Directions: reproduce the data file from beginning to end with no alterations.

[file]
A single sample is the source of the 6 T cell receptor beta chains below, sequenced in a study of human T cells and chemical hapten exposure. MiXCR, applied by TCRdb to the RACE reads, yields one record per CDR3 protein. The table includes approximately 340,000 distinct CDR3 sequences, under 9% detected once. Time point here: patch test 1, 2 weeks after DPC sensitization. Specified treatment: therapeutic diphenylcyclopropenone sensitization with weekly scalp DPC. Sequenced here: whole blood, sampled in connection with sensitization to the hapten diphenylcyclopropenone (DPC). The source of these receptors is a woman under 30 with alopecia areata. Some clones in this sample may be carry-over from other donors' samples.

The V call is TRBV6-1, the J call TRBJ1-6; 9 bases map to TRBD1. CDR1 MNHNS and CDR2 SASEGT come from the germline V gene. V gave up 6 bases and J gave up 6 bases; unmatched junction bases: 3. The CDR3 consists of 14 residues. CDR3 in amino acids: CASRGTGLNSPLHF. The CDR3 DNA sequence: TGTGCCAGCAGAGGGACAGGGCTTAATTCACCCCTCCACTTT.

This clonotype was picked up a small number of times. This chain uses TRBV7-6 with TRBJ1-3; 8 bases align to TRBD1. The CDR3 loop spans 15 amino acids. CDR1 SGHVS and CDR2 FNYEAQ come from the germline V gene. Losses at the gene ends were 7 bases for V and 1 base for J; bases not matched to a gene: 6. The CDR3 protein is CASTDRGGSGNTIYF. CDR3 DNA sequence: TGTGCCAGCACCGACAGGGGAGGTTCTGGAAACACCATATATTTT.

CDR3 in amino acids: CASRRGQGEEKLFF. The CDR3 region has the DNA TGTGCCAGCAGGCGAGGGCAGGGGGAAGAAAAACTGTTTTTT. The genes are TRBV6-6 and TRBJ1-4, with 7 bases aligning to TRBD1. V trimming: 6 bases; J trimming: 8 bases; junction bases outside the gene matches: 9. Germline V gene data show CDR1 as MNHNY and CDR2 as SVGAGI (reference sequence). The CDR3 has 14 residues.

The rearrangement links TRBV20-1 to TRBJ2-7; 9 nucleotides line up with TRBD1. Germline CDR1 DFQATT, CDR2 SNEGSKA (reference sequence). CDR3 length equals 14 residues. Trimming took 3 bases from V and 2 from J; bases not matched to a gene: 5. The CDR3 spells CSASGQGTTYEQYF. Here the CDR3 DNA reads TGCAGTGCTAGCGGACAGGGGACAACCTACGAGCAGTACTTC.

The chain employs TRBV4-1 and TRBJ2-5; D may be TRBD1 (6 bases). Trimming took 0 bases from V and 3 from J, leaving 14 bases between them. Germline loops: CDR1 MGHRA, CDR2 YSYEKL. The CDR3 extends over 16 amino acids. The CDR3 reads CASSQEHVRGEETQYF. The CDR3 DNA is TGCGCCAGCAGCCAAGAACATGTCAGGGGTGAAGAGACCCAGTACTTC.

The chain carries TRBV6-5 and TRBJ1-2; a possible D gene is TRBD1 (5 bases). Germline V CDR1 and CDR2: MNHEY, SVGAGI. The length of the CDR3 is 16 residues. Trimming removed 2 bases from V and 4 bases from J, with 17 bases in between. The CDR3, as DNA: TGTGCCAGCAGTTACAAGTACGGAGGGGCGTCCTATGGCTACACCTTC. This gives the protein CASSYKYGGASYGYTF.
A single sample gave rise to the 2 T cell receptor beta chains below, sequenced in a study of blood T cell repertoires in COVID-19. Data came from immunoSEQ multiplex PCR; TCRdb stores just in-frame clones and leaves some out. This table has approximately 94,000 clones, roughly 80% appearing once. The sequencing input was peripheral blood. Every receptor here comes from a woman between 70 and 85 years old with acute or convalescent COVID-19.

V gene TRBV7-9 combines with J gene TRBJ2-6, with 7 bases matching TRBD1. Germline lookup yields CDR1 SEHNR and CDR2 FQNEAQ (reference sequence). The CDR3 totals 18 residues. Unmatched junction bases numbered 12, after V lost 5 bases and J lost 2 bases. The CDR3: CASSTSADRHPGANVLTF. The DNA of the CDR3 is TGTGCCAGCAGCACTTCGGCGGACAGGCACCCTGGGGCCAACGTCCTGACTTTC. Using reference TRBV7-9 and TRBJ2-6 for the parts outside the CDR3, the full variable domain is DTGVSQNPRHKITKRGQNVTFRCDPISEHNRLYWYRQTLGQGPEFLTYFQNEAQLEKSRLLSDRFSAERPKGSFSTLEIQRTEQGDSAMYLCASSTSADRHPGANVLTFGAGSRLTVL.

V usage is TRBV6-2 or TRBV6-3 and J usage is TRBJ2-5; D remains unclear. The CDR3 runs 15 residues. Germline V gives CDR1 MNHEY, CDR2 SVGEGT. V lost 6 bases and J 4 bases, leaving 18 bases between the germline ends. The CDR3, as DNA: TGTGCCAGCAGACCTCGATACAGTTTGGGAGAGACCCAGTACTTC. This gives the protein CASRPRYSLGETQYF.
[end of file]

A single sample is the source of the 6 T cell receptor beta chains below, sequenced in a study of human T cells and chemical hapten exposure. MiXCR, applied by TCRdb to the RACE reads, yields one record per CDR3 protein. The table includes approximately 340,000 distinct CDR3 sequences, under 9% detected once. Time point here: patch test 1, 2 weeks after DPC sensitization. Specified treatment: therapeutic diphenylcyclopropenone sensitization with weekly scalp DPC. Sequenced here: whole blood, sampled in connection with sensitization to the hapten diphenylcyclopropenone (DPC). The source of these receptors is a woman under 30 with alopecia areata. Some clones in this sample may be carry-over from other donors' samples.

The V call is TRBV6-1, the J call TRBJ1-6; 9 bases map to TRBD1. CDR1 MNHNS and CDR2 SASEGT come from the germline V gene. V gave up 6 bases and J gave up 6 bases; unmatched junction bases: 3. The CDR3 consists of 14 residues. CDR3 in amino acids: CASRGTGLNSPLHF. The CDR3 DNA sequence: TGTGCCAGCAGAGGGACAGGGCTTAATTCACCCCTCCACTTT.

This clonotype was picked up a small number of times. This chain uses TRBV7-6 with TRBJ1-3; 8 bases align to TRBD1. The CDR3 loop spans 15 amino acids. CDR1 SGHVS and CDR2 FNYEAQ come from the germline V gene. Losses at the gene ends were 7 bases for V and 1 base for J; bases not matched to a gene: 6. The CDR3 protein is CASTDRGGSGNTIYF. CDR3 DNA sequence: TGTGCCAGCACCGACAGGGGAGGTTCTGGAAACACCATATATTTT.

CDR3 in amino acids: CASRRGQGEEKLFF. The CDR3 region has the DNA TGTGCCAGCAGGCGAGGGCAGGGGGAAGAAAAACTGTTTTTT. The genes are TRBV6-6 and TRBJ1-4, with 7 bases aligning to TRBD1. V trimming: 6 bases; J trimming: 8 bases; junction bases outside the gene matches: 9. Germline V gene data show CDR1 as MNHNY and CDR2 as SVGAGI (reference sequence). The CDR3 has 14 residues.

The rearrangement links TRBV20-1 to TRBJ2-7; 9 nucleotides line up with TRBD1. Germline CDR1 DFQATT, CDR2 SNEGSKA (reference sequence). CDR3 length equals 14 residues. Trimming took 3 bases from V and 2 from J; bases not matched to a gene: 5. The CDR3 spells CSASGQGTTYEQYF. Here the CDR3 DNA reads TGCAGTGCTAGCGGACAGGGGACAACCTACGAGCAGTACTTC.

The chain employs TRBV4-1 and TRBJ2-5; D may be TRBD1 (6 bases). Trimming took 0 bases from V and 3 from J, leaving 14 bases between them. Germline loops: CDR1 MGHRA, CDR2 YSYEKL. The CDR3 extends over 16 amino acids. The CDR3 reads CASSQEHVRGEETQYF. The CDR3 DNA is TGCGCCAGCAGCCAAGAACATGTCAGGGGTGAAGAGACCCAGTACTTC.

The chain carries TRBV6-5 and TRBJ1-2; a possible D gene is TRBD1 (5 bases). Germline V CDR1 and CDR2: MNHEY, SVGAGI. The length of the CDR3 is 16 residues. Trimming removed 2 bases from V and 4 bases from J, with 17 bases in between. The CDR3, as DNA: TGTGCCAGCAGTTACAAGTACGGAGGGGCGTCCTATGGCTACACCTTC. This gives the protein CASSYKYGGASYGYTF.
A single sample gave rise to the 2 T cell receptor beta chains below, sequenced in a study of blood T cell repertoires in COVID-19. Data came from immunoSEQ multiplex PCR; TCRdb stores just in-frame clones and leaves some out. This table has approximately 94,000 clones, roughly 80% appearing once. The sequencing input was peripheral blood. Every receptor here comes from a woman between 70 and 85 years old with acute or convalescent COVID-19.

V gene TRBV7-9 combines with J gene TRBJ2-6, with 7 bases matching TRBD1. Germline lookup yields CDR1 SEHNR and CDR2 FQNEAQ (reference sequence). The CDR3 totals 18 residues. Unmatched junction bases numbered 12, after V lost 5 bases and J lost 2 bases. The CDR3: CASSTSADRHPGANVLTF. The DNA of the CDR3 is TGTGCCAGCAGCACTTCGGCGGACAGGCACCCTGGGGCCAACGTCCTGACTTTC. Using reference TRBV7-9 and TRBJ2-6 for the parts outside the CDR3, the full variable domain is DTGVSQNPRHKITKRGQNVTFRCDPISEHNRLYWYRQTLGQGPEFLTYFQNEAQLEKSRLLSDRFSAERPKGSFSTLEIQRTEQGDSAMYLCASSTSADRHPGANVLTFGAGSRLTVL.

V usage is TRBV6-2 or TRBV6-3 and J usage is TRBJ2-5; D remains unclear. The CDR3 runs 15 residues. Germline V gives CDR1 MNHEY, CDR2 SVGEGT. V lost 6 bases and J 4 bases, leaving 18 bases between the germline ends. The CDR3, as DNA: TGTGCCAGCAGACCTCGATACAGTTTGGGAGAGACCCAGTACTTC. This gives the protein CASRPRYSLGETQYF.